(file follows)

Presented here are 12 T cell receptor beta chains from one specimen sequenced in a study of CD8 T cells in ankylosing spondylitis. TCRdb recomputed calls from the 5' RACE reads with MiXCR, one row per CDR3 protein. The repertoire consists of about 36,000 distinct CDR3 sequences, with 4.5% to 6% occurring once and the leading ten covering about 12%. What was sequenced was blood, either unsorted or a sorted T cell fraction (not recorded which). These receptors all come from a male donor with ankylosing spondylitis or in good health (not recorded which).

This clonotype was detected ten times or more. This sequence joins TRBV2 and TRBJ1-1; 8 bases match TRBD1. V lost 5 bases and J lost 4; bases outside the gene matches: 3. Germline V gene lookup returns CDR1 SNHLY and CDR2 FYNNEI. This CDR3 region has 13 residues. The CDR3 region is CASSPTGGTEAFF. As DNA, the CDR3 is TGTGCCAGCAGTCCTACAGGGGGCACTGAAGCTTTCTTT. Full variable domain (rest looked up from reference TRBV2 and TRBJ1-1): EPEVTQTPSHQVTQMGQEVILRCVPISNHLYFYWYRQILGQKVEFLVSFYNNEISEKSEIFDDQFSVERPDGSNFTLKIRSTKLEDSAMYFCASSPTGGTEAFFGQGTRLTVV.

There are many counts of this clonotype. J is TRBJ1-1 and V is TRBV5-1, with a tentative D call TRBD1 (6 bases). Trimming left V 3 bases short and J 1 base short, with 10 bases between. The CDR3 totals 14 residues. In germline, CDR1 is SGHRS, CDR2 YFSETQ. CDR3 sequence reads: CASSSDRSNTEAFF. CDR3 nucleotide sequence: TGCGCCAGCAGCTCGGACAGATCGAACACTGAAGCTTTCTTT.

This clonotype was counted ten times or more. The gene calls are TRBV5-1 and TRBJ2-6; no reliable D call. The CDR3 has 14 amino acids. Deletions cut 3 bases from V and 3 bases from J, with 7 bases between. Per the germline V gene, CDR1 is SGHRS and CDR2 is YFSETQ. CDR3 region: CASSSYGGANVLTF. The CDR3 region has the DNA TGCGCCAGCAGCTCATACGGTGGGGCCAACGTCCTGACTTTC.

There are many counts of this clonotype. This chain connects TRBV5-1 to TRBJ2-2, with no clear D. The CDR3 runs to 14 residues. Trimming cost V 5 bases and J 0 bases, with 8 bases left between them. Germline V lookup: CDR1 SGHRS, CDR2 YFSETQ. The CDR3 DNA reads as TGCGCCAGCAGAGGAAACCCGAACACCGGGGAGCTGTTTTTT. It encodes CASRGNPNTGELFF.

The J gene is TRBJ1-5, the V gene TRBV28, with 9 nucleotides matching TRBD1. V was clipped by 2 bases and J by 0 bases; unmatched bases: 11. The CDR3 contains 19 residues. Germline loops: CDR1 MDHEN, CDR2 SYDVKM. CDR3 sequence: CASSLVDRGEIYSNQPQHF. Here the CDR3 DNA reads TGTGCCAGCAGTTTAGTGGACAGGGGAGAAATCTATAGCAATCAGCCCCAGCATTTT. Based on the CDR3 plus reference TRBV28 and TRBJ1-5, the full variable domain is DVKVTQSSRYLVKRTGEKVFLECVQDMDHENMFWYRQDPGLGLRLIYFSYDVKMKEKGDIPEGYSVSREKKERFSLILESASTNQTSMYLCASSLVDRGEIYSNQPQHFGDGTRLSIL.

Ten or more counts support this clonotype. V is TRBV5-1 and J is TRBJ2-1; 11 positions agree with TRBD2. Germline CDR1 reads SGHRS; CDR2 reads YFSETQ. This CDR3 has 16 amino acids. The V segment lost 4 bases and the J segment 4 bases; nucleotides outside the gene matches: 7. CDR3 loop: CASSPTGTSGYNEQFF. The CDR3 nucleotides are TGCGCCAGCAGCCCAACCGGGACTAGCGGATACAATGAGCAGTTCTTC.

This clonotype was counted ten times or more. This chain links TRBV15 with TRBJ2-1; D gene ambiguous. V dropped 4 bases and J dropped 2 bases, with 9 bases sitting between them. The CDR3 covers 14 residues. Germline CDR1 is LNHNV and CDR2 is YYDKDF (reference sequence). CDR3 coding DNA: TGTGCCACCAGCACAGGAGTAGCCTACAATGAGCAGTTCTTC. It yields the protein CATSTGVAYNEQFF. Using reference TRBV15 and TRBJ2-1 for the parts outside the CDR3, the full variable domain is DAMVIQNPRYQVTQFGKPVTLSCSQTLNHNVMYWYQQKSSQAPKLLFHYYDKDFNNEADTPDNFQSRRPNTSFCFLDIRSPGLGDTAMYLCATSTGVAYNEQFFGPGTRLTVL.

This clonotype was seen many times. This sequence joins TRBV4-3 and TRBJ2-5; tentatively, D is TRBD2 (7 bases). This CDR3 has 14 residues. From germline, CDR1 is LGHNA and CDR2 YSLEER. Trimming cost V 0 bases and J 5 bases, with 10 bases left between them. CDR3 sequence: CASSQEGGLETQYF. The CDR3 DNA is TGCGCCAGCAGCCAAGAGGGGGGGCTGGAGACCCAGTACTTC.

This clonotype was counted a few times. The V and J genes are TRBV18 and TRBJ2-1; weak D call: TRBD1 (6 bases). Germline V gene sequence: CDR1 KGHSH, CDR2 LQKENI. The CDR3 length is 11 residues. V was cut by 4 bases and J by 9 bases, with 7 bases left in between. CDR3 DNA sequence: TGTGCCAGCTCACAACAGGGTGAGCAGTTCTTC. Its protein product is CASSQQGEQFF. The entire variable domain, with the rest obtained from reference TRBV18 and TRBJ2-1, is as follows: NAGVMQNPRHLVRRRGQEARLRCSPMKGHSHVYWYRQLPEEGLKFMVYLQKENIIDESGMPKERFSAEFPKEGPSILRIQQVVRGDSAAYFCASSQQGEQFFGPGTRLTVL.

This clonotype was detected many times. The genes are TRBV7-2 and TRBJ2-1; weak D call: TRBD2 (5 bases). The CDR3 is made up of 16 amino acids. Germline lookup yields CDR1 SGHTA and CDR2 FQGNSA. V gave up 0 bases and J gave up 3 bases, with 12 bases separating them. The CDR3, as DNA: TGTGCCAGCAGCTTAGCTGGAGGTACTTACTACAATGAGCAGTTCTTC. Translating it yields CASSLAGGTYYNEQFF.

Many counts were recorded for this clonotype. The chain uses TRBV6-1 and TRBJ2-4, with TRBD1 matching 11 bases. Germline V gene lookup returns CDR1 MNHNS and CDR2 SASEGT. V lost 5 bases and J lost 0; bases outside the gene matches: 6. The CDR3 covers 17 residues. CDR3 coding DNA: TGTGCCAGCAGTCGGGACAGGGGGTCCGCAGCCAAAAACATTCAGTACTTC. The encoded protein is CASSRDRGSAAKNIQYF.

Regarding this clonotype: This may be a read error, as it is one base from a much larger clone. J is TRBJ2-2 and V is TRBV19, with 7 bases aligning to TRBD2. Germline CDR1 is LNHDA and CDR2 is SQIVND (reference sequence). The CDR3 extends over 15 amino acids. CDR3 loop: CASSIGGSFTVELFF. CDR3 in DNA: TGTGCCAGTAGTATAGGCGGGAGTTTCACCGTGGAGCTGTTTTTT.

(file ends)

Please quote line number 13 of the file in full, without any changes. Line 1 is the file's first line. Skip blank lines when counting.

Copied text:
Regarding this clonotype: This may be a read error, as it is one base from a much larger clone. J is TRBJ2-2 and V is TRBV19, with 7 bases aligning to TRBD2. Germline CDR1 is LNHDA and CDR2 is SQIVND (reference sequence). The CDR3 extends over 15 amino acids. CDR3 loop: CASSIGGSFTVELFF. CDR3 in DNA: TGTGCCAGTAGTATAGGCGGGAGTTTCACCGTGGAGCTGTTTTTT.